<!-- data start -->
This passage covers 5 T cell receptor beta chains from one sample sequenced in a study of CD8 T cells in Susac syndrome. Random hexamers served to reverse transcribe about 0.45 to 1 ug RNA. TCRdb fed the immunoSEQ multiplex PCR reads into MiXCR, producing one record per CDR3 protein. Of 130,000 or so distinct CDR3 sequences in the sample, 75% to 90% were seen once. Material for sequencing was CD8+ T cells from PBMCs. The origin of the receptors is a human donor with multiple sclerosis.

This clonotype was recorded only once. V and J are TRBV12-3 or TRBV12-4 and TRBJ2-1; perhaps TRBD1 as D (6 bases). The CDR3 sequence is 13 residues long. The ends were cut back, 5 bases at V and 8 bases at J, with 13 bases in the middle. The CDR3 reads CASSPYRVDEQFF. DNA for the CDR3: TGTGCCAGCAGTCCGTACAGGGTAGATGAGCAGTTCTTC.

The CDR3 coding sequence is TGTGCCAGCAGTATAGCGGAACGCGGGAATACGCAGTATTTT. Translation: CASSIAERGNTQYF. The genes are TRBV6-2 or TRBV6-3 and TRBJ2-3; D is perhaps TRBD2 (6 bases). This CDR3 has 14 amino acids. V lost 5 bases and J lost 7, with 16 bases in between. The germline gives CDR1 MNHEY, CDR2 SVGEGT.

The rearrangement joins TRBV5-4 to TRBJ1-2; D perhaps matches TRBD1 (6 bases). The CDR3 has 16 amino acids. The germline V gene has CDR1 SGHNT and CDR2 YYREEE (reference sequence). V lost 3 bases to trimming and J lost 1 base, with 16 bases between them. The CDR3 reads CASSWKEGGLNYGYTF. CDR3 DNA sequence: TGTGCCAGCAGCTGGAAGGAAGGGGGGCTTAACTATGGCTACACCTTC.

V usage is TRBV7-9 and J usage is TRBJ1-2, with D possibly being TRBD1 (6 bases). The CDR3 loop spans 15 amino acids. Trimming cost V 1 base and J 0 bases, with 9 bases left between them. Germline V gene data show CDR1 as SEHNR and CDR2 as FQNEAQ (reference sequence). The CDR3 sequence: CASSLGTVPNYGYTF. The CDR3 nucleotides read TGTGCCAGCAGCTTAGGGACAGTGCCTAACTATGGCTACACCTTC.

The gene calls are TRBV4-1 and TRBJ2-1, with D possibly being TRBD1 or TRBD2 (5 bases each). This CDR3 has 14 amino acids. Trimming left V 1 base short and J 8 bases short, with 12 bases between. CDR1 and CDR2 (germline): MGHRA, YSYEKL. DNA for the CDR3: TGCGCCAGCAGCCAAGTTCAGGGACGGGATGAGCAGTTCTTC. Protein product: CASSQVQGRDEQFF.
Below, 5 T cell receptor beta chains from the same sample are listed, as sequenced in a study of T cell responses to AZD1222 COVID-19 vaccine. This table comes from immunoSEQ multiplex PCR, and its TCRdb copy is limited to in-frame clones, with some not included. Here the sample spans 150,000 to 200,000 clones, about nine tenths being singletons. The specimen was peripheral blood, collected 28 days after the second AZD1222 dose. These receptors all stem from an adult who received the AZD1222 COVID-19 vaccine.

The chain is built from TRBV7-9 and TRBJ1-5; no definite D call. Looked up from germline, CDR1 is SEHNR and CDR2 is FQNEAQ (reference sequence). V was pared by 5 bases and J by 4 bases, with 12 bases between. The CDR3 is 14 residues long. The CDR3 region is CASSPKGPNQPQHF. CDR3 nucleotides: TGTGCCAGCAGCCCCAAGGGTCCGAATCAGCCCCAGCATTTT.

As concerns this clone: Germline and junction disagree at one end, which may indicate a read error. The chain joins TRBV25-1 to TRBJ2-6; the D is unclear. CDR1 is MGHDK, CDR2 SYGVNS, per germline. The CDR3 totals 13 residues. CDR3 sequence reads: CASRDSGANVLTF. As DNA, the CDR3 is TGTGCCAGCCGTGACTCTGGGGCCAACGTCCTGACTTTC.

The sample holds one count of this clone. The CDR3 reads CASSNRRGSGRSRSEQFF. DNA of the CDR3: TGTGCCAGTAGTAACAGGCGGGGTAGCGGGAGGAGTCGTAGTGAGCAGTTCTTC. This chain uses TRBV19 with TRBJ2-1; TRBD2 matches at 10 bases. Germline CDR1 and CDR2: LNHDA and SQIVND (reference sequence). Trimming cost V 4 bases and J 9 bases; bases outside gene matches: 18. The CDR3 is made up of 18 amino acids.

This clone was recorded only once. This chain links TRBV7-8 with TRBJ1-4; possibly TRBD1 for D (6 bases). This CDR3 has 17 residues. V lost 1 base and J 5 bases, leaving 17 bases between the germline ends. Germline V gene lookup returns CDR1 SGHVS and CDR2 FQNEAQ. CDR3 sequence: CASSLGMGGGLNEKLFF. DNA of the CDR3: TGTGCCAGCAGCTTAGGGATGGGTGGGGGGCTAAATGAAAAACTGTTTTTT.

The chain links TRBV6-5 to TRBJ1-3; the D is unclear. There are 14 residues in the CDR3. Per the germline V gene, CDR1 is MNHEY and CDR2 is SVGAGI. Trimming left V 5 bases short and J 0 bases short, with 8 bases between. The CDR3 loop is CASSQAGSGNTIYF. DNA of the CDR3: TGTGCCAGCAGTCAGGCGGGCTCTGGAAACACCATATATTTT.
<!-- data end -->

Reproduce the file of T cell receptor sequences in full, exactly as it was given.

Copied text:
This passage covers 5 T cell receptor beta chains from one sample sequenced in a study of CD8 T cells in Susac syndrome. Random hexamers served to reverse transcribe about 0.45 to 1 ug RNA. TCRdb fed the immunoSEQ multiplex PCR reads into MiXCR, producing one record per CDR3 protein. Of 130,000 or so distinct CDR3 sequences in the sample, 75% to 90% were seen once. Material for sequencing was CD8+ T cells from PBMCs. The origin of the receptors is a human donor with multiple sclerosis.

This clonotype was recorded only once. V and J are TRBV12-3 or TRBV12-4 and TRBJ2-1; perhaps TRBD1 as D (6 bases). The CDR3 sequence is 13 residues long. The ends were cut back, 5 bases at V and 8 bases at J, with 13 bases in the middle. The CDR3 reads CASSPYRVDEQFF. DNA for the CDR3: TGTGCCAGCAGTCCGTACAGGGTAGATGAGCAGTTCTTC.

The CDR3 coding sequence is TGTGCCAGCAGTATAGCGGAACGCGGGAATACGCAGTATTTT. Translation: CASSIAERGNTQYF. The genes are TRBV6-2 or TRBV6-3 and TRBJ2-3; D is perhaps TRBD2 (6 bases). This CDR3 has 14 amino acids. V lost 5 bases and J lost 7, with 16 bases in between. The germline gives CDR1 MNHEY, CDR2 SVGEGT.

The rearrangement joins TRBV5-4 to TRBJ1-2; D perhaps matches TRBD1 (6 bases). The CDR3 has 16 amino acids. The germline V gene has CDR1 SGHNT and CDR2 YYREEE (reference sequence). V lost 3 bases to trimming and J lost 1 base, with 16 bases between them. The CDR3 reads CASSWKEGGLNYGYTF. CDR3 DNA sequence: TGTGCCAGCAGCTGGAAGGAAGGGGGGCTTAACTATGGCTACACCTTC.

V usage is TRBV7-9 and J usage is TRBJ1-2, with D possibly being TRBD1 (6 bases). The CDR3 loop spans 15 amino acids. Trimming cost V 1 base and J 0 bases, with 9 bases left between them. Germline V gene data show CDR1 as SEHNR and CDR2 as FQNEAQ (reference sequence). The CDR3 sequence: CASSLGTVPNYGYTF. The CDR3 nucleotides read TGTGCCAGCAGCTTAGGGACAGTGCCTAACTATGGCTACACCTTC.

The gene calls are TRBV4-1 and TRBJ2-1, with D possibly being TRBD1 or TRBD2 (5 bases each). This CDR3 has 14 amino acids. Trimming left V 1 base short and J 8 bases short, with 12 bases between. CDR1 and CDR2 (germline): MGHRA, YSYEKL. DNA for the CDR3: TGCGCCAGCAGCCAAGTTCAGGGACGGGATGAGCAGTTCTTC. Protein product: CASSQVQGRDEQFF.
Below, 5 T cell receptor beta chains from the same sample are listed, as sequenced in a study of T cell responses to AZD1222 COVID-19 vaccine. This table comes from immunoSEQ multiplex PCR, and its TCRdb copy is limited to in-frame clones, with some not included. Here the sample spans 150,000 to 200,000 clones, about nine tenths being singletons. The specimen was peripheral blood, collected 28 days after the second AZD1222 dose. These receptors all stem from an adult who received the AZD1222 COVID-19 vaccine.

The chain is built from TRBV7-9 and TRBJ1-5; no definite D call. Looked up from germline, CDR1 is SEHNR and CDR2 is FQNEAQ (reference sequence). V was pared by 5 bases and J by 4 bases, with 12 bases between. The CDR3 is 14 residues long. The CDR3 region is CASSPKGPNQPQHF. CDR3 nucleotides: TGTGCCAGCAGCCCCAAGGGTCCGAATCAGCCCCAGCATTTT.

As concerns this clone: Germline and junction disagree at one end, which may indicate a read error. The chain joins TRBV25-1 to TRBJ2-6; the D is unclear. CDR1 is MGHDK, CDR2 SYGVNS, per germline. The CDR3 totals 13 residues. CDR3 sequence reads: CASRDSGANVLTF. As DNA, the CDR3 is TGTGCCAGCCGTGACTCTGGGGCCAACGTCCTGACTTTC.

The sample holds one count of this clone. The CDR3 reads CASSNRRGSGRSRSEQFF. DNA of the CDR3: TGTGCCAGTAGTAACAGGCGGGGTAGCGGGAGGAGTCGTAGTGAGCAGTTCTTC. This chain uses TRBV19 with TRBJ2-1; TRBD2 matches at 10 bases. Germline CDR1 and CDR2: LNHDA and SQIVND (reference sequence). Trimming cost V 4 bases and J 9 bases; bases outside gene matches: 18. The CDR3 is made up of 18 amino acids.

This clone was recorded only once. This chain links TRBV7-8 with TRBJ1-4; possibly TRBD1 for D (6 bases). This CDR3 has 17 residues. V lost 1 base and J 5 bases, leaving 17 bases between the germline ends. Germline V gene lookup returns CDR1 SGHVS and CDR2 FQNEAQ. CDR3 sequence: CASSLGMGGGLNEKLFF. DNA of the CDR3: TGTGCCAGCAGCTTAGGGATGGGTGGGGGGCTAAATGAAAAACTGTTTTTT.

The chain links TRBV6-5 to TRBJ1-3; the D is unclear. There are 14 residues in the CDR3. Per the germline V gene, CDR1 is MNHEY and CDR2 is SVGAGI. Trimming left V 5 bases short and J 0 bases short, with 8 bases between. The CDR3 loop is CASSQAGSGNTIYF. DNA of the CDR3: TGTGCCAGCAGTCAGGCGGGCTCTGGAAACACCATATATTTT.